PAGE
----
When the Dreskin family moved from New York to San Francisco, they were looking for a quintessentially California living experience. The Berkeley hills, with its near perfect weather and incredible views of the San Francisco Bay, was an obvious choice. As longtime Soho loft dwellers, the family knew it would be a stark change from their East Coast lifestyle. And then they found the house.
Built at the top of a hill, the sprawling mid-century home that was built in the 1960’s and designed expressly to take a vantage of its views. The three-story floor plan was designed with an abundance of windows—all strategically placed to maximize your odds of catching sight of the the Golden Gate Bridge when walking by.
After purchasing the home, the Dreskins hired architect David Yama from YAMAMAR to modernize the interior and bring it solidly into this century. This was not a heavy lift, as the home’s original elements such as concrete floors and beamed ceilings had retained their original beauty. Instead, the family focused their upgrade efforts on the kitchen, bathrooms, and outdoor landscaping. They also hired San Francisco interior designer Alison Damonte to conceive of decor that was not only integrated into the architecture but which would act as the perfect backdrop for their growing—and appropriately erudite—art collection.
Featuring an original fireplace made in the mid-60’s by Martin Metal, the living room already had texture and plenty of mid-century vibes. By selecting a furniture plan that would promote view-gazing—and a color palette inspired by the outdoors—Damonte was able to give it just enough of an update without spoiling the laid-back feel. Made of cast concrete, the fireplace is the focus of the living space—but since the color is muted, it doesn't overpower the room. Damonte brought in plauful, geometric accents to keep it from feeling imposing.
Sofa: Dell Robbia in Knoll Fabric. Chairs: Lawson Fenning. Credenza: Egg Collective. Coffee table: vintage, Sommerlath Gallery. Ottomans: The Inside.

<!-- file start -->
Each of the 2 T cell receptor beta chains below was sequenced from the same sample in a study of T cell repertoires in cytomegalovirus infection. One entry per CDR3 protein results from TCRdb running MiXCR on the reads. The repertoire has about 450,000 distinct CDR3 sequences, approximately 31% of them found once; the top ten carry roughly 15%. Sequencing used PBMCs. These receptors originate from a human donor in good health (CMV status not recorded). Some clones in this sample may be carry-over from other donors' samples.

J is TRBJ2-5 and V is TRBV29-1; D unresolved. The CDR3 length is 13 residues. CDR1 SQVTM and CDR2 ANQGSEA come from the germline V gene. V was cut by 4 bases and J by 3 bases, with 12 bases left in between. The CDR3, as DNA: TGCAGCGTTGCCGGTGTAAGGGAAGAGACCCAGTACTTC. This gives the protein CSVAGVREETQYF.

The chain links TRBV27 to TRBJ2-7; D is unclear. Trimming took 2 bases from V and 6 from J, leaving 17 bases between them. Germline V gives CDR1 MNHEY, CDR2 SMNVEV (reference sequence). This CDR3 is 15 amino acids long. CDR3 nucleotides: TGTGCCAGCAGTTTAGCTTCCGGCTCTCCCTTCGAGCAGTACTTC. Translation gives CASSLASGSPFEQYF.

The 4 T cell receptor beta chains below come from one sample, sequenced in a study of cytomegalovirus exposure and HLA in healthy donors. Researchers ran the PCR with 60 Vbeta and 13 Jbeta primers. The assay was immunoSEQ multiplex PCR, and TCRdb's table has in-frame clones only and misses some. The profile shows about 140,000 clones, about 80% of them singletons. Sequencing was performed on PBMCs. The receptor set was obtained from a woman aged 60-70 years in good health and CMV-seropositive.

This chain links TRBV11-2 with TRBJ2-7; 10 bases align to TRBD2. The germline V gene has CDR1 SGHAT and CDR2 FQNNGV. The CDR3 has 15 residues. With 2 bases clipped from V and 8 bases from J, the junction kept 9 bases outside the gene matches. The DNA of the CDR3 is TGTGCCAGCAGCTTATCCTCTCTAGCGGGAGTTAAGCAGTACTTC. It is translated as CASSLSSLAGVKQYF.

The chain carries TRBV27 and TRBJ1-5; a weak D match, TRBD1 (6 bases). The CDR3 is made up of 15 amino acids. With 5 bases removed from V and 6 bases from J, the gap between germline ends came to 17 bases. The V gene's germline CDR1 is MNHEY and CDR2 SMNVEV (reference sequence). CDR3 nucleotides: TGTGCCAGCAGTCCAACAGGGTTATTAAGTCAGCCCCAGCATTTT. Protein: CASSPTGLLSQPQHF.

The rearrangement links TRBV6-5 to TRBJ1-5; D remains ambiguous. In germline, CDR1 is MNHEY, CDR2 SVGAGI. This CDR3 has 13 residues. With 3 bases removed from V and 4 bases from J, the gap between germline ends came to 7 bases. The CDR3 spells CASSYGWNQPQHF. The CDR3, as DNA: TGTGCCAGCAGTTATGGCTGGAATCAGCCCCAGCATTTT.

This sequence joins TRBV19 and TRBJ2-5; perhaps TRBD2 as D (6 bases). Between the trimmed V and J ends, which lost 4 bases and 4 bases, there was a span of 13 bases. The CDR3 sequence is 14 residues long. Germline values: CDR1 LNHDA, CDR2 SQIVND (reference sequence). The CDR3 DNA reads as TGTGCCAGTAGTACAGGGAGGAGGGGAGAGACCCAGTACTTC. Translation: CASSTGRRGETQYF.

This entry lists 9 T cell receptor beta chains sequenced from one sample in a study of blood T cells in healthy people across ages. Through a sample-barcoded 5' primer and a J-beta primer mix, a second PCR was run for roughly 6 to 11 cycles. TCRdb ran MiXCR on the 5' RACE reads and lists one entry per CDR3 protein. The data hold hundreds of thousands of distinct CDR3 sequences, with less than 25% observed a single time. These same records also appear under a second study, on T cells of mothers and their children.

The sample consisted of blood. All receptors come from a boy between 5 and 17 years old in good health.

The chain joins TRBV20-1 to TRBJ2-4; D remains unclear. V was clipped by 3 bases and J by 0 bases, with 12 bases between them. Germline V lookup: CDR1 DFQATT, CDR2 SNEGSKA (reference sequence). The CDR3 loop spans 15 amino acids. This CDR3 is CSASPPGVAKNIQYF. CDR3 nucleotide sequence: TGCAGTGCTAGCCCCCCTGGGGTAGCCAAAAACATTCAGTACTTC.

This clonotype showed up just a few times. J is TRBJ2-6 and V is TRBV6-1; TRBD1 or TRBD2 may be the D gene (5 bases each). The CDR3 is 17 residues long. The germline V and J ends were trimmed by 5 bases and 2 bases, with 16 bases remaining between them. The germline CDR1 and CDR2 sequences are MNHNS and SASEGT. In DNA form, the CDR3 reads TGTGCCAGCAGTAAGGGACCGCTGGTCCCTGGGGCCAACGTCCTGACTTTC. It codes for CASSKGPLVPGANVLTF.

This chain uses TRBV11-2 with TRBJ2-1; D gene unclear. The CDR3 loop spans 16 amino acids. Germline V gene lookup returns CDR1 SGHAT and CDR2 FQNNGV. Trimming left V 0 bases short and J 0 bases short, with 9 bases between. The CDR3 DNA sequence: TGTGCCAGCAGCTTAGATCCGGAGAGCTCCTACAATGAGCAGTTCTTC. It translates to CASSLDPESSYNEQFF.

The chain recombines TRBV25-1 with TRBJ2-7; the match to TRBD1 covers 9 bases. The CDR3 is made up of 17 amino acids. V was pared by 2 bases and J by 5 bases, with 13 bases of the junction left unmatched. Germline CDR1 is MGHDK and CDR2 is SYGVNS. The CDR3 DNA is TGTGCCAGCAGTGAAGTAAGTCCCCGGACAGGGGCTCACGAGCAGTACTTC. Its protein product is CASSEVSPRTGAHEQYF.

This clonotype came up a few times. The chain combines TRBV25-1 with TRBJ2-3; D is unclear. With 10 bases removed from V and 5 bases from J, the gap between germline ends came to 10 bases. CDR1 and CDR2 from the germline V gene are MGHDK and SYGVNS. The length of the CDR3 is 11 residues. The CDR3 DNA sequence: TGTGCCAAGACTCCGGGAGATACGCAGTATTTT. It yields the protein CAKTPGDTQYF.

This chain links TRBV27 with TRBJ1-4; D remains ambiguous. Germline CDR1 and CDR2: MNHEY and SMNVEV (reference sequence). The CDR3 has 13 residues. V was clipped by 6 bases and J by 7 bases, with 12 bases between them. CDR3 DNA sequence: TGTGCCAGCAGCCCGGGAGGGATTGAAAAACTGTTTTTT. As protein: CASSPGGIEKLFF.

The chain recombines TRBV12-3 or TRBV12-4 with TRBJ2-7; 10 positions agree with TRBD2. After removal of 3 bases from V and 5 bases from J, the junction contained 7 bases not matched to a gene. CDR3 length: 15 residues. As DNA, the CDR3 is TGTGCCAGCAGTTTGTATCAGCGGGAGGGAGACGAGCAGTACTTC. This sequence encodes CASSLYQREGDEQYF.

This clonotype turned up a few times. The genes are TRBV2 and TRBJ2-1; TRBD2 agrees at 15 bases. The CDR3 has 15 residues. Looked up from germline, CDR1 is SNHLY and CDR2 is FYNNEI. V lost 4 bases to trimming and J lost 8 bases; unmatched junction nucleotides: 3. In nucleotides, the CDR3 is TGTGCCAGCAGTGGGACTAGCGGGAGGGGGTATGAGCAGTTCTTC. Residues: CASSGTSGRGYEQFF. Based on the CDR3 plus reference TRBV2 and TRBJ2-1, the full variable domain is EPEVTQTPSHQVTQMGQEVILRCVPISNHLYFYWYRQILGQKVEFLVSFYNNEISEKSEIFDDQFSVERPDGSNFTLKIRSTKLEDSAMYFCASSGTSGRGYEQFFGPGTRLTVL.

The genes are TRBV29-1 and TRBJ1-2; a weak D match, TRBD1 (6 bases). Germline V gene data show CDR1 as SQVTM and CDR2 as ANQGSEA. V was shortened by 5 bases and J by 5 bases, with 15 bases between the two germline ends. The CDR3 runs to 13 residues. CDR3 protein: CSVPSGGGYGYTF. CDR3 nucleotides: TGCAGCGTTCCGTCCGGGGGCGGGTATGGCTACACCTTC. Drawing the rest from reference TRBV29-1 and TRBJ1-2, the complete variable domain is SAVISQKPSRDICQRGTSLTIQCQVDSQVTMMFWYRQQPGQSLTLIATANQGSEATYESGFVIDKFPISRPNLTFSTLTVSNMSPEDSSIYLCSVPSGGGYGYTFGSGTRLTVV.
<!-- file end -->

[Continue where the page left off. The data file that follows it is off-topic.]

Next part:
Over time, these original concrete floors had developed an olive undertone that Damonte loved. So she kept the rest of the room simple, anchoring it with a dining table the clients had purchased at Tucker Robbins under a Sputnik chandelier from Vintage Oasis in Palm Springs.
Dining chairs: Jacques Guillon. Credenzas: Rejuvenation.
The house was conceived to flow from room to room without any doors! The overall effect is very much like a gallery by design and the Dreskins use wall space to spotlight their growing art collection.)
A mix of modern design classics—Eames chairs, Saarinen table, and bold colors—anchor this breakfast area. The built-in banquette has a custom bench cushion covered in Perennial’s outdoor fabric, one of Damonte’s favorite tricks for eating areas frequented by spill-prone kids. The room is finished by original art by Lucy Raven, the homeowner’s sister.
Cushions: Ferm Living. Pendant lamp: Marset.
The home office is airy and clean, but with the unexpected addition of a custom wallpaper by Black Crow Studios on the ceiling. Damonte was inspired by the tie dye nature of the design and how it cheekily referenced the 60’s heritage of the house. The light fixture, which is perfectly situated mid-splat in the pattern, was purchased at Artemide.
Standing lamp: Serge Mouille. Sofa: vintage, Afra and Tobia Scarpa Bastiano. Side tables: Luca Nichetto for De La Espada. Ottoman: Basleri Italia. Rug: Peace Industries.
The master bedroom had an existing floating wall, which Damonte made that the focal point of the room by covering it with Emma Hayes wallpaper and David Weeks sconces. (Like many Californians, the Dreskins did not want any art behind the bed in case of earthquakes.)
Side tables: custom. Bed: Room and Board.
The master bedroom also has an original fireplace that Architect David Yama graphically clad in steel during the renovation.
Ottoman: Warren Platner, covered with Romo fabric. Basket: Paola Lenti.
Designed to grow with her from tween to teen, the girl’s room is designed around timeless details. The wallpaper is from DropIt Modern and has a hand-drawn but ageless quality.
Bed: Room and Board. Lucite table: CB2. Rug: Hable construction.
An unusual door placement—this one right by the bed leads to a neighboring playroom—inspired shallow custom built-ins. They accommodate both a kid's need for storage and some clearance for the door handle.
Bed: Room and Board. Side tables and lamp: CB2. Art: Aunt Lucy Raven.
A detail from the playroom highlights the thoughtful built-ins. The rest of the space is full of very fun vintage arcade games and has a graphic rug from FLOR.
In the powder room, Damonte highlighted the beautiful natural light with a playful wallpaper by Harlequin.
Vanity: custom. Pendant: Jonathan Adler. Mirror: Blue Dot.
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